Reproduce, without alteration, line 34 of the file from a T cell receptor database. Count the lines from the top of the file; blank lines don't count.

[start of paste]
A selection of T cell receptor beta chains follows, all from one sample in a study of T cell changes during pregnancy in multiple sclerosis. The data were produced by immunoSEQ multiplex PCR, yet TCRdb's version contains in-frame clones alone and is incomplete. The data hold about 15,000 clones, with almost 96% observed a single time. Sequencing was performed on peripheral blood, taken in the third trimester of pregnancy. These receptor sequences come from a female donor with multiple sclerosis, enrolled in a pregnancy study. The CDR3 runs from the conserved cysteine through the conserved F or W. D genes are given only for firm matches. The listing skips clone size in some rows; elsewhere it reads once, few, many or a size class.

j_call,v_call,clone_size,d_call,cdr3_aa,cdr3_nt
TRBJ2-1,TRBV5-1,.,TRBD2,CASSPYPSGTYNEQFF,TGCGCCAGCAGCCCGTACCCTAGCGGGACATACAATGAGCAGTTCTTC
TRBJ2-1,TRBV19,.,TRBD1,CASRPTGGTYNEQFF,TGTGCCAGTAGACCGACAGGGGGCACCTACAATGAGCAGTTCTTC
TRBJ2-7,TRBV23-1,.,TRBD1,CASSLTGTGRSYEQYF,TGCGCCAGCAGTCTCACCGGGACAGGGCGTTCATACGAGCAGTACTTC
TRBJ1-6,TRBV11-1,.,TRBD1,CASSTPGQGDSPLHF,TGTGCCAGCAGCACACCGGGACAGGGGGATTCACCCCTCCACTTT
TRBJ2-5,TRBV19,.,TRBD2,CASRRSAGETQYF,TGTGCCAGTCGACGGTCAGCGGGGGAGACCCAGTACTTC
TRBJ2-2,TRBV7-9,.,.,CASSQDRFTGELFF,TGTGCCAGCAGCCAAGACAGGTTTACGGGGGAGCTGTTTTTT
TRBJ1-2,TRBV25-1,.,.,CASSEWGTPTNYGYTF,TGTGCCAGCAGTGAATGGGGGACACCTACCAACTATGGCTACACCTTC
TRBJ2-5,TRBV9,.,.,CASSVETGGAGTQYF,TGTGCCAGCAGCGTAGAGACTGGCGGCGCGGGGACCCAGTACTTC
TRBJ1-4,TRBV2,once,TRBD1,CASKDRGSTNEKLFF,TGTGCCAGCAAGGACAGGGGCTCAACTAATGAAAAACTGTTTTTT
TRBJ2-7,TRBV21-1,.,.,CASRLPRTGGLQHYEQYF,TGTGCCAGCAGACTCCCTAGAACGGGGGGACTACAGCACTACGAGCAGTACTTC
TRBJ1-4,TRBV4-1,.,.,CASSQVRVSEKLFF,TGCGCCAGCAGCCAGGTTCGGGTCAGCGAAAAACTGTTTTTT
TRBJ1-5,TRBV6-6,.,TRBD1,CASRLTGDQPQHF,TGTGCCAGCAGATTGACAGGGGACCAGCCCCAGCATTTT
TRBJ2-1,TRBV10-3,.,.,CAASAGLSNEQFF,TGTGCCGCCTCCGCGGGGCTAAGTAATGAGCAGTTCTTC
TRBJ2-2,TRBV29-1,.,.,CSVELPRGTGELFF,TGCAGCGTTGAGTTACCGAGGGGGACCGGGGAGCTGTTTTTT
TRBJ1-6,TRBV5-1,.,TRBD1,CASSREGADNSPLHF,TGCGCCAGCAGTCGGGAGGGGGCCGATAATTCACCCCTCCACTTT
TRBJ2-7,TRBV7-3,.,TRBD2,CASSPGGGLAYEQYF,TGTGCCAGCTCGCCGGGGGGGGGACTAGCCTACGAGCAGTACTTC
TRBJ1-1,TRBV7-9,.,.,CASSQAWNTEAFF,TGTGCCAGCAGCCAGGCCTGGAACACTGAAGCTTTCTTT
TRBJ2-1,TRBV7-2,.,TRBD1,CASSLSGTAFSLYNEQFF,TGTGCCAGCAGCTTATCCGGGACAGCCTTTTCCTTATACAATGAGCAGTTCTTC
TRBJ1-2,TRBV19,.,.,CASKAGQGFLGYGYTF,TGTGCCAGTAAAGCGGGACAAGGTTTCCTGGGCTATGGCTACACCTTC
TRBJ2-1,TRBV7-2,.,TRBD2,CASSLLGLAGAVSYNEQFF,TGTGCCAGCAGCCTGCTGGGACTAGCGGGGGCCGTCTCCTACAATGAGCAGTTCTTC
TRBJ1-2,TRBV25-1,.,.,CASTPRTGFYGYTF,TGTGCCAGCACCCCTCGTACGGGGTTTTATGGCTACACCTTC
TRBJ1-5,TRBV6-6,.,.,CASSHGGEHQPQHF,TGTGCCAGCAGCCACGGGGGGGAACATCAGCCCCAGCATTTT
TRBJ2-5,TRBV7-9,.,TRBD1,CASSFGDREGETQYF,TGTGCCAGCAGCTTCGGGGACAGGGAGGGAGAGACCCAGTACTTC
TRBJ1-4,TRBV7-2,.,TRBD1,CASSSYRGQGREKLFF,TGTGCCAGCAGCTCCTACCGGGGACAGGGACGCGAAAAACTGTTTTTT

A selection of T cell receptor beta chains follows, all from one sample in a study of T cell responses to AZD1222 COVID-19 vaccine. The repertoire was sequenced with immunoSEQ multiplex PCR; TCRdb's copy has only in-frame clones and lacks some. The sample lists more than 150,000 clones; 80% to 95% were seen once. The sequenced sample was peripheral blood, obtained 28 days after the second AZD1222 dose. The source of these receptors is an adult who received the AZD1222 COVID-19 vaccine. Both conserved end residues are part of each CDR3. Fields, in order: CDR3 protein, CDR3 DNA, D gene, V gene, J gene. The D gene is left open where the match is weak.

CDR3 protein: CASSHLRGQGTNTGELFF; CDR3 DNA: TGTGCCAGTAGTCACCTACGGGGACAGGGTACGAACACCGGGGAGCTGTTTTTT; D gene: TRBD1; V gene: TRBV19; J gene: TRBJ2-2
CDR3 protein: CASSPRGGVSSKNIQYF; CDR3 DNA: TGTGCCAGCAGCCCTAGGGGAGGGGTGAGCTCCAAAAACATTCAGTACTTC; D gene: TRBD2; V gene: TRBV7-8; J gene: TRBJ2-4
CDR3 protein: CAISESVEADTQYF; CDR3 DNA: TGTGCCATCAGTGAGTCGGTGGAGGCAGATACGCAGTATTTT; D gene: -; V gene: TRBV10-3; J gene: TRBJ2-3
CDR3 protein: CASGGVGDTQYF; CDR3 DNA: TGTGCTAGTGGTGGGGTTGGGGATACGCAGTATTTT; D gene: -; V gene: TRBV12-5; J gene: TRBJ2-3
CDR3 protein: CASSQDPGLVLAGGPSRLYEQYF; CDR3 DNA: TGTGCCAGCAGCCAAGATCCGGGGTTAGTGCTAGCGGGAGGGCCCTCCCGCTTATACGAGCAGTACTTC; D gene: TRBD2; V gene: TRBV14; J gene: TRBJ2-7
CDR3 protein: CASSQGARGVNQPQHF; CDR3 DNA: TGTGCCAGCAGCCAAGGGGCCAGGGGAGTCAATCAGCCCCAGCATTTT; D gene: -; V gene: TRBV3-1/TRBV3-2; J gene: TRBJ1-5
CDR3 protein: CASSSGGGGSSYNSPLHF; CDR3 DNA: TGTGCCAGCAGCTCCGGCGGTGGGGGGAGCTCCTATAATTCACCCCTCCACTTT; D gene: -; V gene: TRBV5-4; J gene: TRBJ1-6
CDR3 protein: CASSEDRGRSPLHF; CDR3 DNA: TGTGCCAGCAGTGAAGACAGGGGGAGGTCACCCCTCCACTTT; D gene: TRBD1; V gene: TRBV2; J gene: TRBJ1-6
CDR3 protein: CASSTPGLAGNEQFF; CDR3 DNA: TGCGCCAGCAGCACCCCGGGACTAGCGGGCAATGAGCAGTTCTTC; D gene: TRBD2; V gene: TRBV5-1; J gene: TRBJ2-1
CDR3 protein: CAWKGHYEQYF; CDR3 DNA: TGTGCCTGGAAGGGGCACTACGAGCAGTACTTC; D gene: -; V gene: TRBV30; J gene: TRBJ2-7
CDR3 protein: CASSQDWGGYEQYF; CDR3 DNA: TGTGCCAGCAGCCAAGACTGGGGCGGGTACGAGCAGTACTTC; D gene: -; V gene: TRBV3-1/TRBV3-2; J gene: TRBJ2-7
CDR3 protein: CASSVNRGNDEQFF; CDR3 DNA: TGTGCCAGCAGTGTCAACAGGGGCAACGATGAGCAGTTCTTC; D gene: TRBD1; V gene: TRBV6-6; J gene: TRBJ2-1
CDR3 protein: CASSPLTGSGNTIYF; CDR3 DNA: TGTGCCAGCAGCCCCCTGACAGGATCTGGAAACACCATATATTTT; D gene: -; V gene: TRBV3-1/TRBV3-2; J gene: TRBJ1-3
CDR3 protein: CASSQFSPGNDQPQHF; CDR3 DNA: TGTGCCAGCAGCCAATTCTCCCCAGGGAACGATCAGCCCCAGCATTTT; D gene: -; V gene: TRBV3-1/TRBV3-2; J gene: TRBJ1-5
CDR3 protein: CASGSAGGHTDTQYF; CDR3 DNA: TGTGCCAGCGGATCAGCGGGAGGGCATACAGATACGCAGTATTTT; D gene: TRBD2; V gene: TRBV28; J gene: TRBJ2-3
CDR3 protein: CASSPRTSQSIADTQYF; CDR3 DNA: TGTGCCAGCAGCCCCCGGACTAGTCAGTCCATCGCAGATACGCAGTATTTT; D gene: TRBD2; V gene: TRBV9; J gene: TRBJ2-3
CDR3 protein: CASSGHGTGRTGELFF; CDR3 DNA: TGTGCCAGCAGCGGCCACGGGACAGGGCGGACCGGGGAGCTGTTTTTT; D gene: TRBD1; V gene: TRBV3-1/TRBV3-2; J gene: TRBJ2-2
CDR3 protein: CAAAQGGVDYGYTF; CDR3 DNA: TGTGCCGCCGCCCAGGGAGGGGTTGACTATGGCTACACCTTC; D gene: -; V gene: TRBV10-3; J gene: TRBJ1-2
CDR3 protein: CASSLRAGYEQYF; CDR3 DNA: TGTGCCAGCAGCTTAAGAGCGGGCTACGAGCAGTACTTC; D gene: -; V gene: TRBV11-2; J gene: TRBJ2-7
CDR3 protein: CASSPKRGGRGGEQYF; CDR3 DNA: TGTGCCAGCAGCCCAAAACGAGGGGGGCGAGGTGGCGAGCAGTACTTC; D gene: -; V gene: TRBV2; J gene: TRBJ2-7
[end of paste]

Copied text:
CDR3 protein: CASSSGGGGSSYNSPLHF; CDR3 DNA: TGTGCCAGCAGCTCCGGCGGTGGGGGGAGCTCCTATAATTCACCCCTCCACTTT; D gene: -; V gene: TRBV5-4; J gene: TRBJ1-6